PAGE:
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Ebola fears spur more travel bans

Caribbean nations restrict travelers from West Africa as the White House resists calls for similar bans in the US

Jamaica, Guyana and Trinidad & Tobago have joined a growing list of countries to restrict travelers from West African nations struggling with the Ebola virus, as calls for similar measures grow louder in the United States.

The announcements on Thursday came a day after Colombia and St. Lucia ordered similar prohibitions. Authorities in Jamaica imposed an immediate entry ban on anyone who has been in Guinea, Liberia and Sierra Leone – the three countries hit hardest by Ebola – within four weeks. 

Guyana's government said that country's diplomatic missions had been directed not to issue visas to people from West African nations affected by the virus while Trinidad & Tobago said it would deny entry to any resident of Guinea, Liberia, Nigeria, Democratic Republic of Congo or Sierra Leone. Other travelers who have visited any of those nations within six weeks will be quarantined for 21 days upon their arrival.

Meanwhile, over two dozen African countries have put in place travel restrictions for those returning from countries battling the outbreak. The restrictions range from subjecting returning travelers to a 21-day monitoring period to an outright entry ban. 

The developments come as Republican lawmakers on Thursday pressed for a ban on travel to the United States from Guinea, Liberia and Sierra Leone. 

So far, though, the White House has resisted the idea. President Barack Obama said that experts have told him that a ban would be less effective than measures currently in place, including exit screenings in which passengers have their temperatures checked before departure and upon entering the U.S.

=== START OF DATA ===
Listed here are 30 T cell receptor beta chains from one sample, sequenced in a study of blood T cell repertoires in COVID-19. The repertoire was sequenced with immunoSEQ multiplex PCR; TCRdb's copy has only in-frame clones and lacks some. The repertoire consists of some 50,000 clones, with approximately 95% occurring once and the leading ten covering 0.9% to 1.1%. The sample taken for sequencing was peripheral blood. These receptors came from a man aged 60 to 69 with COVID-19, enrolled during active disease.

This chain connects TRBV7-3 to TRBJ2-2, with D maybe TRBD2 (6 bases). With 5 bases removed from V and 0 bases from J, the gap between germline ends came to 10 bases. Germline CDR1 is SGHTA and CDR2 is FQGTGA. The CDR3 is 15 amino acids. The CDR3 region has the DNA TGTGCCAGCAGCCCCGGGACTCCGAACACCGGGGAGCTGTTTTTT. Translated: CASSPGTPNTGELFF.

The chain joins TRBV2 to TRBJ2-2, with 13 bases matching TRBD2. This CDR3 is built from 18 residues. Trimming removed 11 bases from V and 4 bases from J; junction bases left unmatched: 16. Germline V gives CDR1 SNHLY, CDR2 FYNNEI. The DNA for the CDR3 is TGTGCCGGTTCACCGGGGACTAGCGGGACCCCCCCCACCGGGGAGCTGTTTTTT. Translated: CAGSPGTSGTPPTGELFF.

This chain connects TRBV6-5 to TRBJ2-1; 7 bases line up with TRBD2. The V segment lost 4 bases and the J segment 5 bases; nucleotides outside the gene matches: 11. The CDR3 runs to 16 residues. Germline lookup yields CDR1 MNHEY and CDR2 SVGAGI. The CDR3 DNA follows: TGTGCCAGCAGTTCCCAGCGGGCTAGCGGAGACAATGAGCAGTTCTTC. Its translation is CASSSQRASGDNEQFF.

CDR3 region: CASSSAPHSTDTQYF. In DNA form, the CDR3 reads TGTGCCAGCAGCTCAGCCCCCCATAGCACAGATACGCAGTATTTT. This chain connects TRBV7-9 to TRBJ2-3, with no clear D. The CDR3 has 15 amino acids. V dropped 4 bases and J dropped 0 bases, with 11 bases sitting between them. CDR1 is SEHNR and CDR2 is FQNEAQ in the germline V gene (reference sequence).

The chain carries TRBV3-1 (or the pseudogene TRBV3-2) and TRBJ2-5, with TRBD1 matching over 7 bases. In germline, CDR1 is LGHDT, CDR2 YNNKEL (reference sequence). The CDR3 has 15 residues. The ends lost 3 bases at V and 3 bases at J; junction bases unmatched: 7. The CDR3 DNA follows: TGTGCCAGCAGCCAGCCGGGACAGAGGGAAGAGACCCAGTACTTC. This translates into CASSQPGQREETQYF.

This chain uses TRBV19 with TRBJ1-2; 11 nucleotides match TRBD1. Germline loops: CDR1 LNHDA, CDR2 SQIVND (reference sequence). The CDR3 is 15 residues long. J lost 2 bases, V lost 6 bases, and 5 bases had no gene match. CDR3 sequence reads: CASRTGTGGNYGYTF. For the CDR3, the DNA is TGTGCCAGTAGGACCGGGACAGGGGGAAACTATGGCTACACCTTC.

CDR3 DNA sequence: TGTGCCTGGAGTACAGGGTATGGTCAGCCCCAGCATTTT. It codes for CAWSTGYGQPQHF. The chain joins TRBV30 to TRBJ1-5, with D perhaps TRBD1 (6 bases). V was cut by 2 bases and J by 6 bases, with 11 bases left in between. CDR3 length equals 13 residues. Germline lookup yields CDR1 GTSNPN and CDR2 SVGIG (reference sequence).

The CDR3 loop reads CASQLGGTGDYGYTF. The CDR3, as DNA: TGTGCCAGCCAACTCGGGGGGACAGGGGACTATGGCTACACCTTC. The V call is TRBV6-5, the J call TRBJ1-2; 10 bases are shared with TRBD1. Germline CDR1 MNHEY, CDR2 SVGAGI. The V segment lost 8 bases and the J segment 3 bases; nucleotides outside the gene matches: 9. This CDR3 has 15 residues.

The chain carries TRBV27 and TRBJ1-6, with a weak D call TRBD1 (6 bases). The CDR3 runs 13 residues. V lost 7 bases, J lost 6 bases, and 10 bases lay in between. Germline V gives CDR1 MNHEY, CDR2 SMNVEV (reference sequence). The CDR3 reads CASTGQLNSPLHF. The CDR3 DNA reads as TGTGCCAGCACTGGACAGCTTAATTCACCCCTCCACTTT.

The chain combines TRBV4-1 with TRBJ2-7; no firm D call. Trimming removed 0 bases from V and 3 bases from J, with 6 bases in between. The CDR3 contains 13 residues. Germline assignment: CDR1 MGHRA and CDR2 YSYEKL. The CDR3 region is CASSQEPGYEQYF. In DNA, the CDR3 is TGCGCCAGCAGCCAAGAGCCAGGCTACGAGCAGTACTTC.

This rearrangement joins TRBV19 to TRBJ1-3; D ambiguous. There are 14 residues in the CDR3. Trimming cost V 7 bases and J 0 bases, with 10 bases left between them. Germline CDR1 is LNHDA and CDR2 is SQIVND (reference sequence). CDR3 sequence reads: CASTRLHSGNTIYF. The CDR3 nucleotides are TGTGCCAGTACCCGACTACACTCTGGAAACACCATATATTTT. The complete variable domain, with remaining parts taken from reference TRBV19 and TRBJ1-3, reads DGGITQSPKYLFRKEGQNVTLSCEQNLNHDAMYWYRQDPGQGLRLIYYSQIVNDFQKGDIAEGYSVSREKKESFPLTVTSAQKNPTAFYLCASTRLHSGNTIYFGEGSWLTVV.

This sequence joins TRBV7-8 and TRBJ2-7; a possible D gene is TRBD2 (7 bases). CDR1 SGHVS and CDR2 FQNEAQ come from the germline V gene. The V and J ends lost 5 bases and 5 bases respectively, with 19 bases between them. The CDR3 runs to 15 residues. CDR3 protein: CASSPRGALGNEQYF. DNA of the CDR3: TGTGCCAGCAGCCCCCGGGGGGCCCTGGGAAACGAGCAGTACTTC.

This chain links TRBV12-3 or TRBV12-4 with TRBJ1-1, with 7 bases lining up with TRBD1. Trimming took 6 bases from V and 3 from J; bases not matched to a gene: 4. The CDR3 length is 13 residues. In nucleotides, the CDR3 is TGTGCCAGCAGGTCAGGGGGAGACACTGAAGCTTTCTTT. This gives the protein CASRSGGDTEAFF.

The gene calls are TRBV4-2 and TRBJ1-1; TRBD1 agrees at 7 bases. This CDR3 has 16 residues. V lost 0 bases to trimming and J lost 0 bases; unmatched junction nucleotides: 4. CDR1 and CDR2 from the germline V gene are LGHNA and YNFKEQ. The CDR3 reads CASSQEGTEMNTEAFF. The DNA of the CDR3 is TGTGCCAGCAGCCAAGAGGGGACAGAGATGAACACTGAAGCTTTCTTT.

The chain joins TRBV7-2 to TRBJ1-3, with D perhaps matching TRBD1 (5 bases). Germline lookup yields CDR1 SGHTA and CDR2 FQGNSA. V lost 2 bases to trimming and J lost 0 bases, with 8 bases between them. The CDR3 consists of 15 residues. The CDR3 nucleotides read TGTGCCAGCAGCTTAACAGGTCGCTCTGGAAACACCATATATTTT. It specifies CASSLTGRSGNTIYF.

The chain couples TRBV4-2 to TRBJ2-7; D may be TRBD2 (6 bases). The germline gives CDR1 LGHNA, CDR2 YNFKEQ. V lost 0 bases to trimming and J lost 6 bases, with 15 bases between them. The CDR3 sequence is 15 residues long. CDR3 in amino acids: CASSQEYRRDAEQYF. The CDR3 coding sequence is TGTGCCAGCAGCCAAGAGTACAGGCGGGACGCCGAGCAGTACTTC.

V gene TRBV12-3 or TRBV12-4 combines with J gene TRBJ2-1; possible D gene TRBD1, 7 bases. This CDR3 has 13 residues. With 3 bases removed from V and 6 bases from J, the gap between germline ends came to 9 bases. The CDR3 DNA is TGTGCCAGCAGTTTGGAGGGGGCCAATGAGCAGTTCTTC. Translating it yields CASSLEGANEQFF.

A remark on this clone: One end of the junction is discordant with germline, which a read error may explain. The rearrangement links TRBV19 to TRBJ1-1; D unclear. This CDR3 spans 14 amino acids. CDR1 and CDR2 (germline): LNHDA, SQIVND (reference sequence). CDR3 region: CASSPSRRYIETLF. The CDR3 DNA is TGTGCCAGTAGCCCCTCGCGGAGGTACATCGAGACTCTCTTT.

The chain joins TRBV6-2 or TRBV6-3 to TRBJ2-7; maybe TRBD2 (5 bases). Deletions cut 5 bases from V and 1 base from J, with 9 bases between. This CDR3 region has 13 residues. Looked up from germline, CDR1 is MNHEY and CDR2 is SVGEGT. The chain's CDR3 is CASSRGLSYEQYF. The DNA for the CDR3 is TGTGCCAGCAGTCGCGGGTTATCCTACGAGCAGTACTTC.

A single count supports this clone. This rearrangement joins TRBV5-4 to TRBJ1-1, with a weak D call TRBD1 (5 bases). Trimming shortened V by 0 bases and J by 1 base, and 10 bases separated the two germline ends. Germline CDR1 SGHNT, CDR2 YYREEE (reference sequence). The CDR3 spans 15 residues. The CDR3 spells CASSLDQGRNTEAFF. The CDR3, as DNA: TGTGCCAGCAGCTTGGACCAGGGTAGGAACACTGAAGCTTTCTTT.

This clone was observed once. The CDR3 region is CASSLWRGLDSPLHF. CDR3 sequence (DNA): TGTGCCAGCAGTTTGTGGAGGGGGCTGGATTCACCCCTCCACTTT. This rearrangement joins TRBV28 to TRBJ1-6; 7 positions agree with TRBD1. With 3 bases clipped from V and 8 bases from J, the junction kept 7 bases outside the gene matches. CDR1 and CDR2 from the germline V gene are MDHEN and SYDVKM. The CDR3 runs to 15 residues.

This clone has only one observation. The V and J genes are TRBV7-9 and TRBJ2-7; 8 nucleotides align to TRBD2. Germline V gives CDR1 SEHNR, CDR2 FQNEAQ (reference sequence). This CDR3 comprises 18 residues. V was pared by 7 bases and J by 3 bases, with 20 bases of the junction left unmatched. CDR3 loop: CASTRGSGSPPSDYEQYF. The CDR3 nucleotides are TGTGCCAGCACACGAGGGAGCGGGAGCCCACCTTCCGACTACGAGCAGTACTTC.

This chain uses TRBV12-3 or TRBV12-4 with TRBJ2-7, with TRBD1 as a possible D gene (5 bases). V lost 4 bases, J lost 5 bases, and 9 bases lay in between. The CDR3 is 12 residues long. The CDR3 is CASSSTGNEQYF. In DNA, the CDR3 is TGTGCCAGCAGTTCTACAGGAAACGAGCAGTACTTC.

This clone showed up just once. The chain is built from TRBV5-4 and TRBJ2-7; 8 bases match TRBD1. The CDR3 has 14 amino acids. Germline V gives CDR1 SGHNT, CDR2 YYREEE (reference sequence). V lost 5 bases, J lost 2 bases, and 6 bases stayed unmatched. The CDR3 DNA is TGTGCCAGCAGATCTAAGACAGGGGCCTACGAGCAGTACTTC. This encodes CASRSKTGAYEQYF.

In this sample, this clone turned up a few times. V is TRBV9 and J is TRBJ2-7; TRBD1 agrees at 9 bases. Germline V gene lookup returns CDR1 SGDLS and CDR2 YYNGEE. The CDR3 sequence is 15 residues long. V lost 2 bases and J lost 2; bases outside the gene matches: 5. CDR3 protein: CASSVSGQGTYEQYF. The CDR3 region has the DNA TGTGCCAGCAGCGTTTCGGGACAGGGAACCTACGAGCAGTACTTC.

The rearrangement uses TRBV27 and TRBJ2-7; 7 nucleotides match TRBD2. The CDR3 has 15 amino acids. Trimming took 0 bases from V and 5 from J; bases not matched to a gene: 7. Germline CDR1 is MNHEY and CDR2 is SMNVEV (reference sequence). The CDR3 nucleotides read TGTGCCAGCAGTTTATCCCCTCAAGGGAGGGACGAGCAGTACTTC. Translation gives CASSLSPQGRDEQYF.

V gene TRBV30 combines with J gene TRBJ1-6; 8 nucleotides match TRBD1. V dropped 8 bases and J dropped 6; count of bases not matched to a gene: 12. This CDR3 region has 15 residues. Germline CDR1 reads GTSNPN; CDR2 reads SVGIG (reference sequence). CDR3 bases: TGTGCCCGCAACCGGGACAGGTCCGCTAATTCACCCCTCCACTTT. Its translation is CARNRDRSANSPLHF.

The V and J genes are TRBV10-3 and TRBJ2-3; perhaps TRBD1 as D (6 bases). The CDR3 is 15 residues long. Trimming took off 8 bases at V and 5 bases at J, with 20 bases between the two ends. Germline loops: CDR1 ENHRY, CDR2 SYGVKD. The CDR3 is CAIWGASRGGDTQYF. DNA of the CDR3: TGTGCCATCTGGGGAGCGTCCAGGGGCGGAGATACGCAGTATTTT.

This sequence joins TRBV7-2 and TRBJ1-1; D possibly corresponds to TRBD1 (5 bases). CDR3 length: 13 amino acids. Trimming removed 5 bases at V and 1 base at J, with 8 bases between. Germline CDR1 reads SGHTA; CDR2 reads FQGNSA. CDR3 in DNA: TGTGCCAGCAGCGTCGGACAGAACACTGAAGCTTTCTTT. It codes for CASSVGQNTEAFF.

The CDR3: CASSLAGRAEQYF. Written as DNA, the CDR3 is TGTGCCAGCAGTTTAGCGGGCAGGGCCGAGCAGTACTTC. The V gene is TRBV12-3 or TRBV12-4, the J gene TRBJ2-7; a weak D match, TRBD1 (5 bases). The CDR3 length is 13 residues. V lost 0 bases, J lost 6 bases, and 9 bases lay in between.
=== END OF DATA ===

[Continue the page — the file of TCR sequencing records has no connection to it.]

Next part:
Analogies to HIV fears

On Thursday, White House Spokesman Josh Earnest said imposing a ban might lead travelers "to go underground and to seek to evade this screening and to not be candid about their travel history in order to enter the country." 

While Centers for Disease Control and Prevention Director Thomas Frieden said his agency would consider all options to help better protect Americans, Frieden reiterated why he believes a travel ban would not be wise.

“Right now we know who’s coming in,” he said. “If we try to eliminate travel, the possibility that some will travel over land, will come from other places, and we don’t know that they’re coming in, will mean we won’t be able to do multiple things.”

In the event that infected patients entered the U.S. through illegal means, Frieden said authorities would be unable to check travelers for fever when they leave their departure point in West Africa. 

Some analysts have recently compared calls for a travel ban during the Ebola outbreak to what the U.S. experienced during the 1980s and 1990s with the AIDS epidemic. 

“Americans nationwide are showing signs of an epidemic of fear, all too reminiscent of the stigmatization, dread of contagion and panic of the early years of HIV/AIDS,” wrote columnist Steven Petrow in The Washington Post. 

In 1987, Petrow points out, the Department of Health and Human Services imposed a ban on people with HIV from entering the U.S. It wasn’t until 2009 that Obama moved to lift the ban. 

“Instead of halting the spread of HIV, it resulted in fewer people being tested, which helped spread the disease," Petrow wrote.

Al Jazeera and wire services. Philip J. Victor contributed to this report. 

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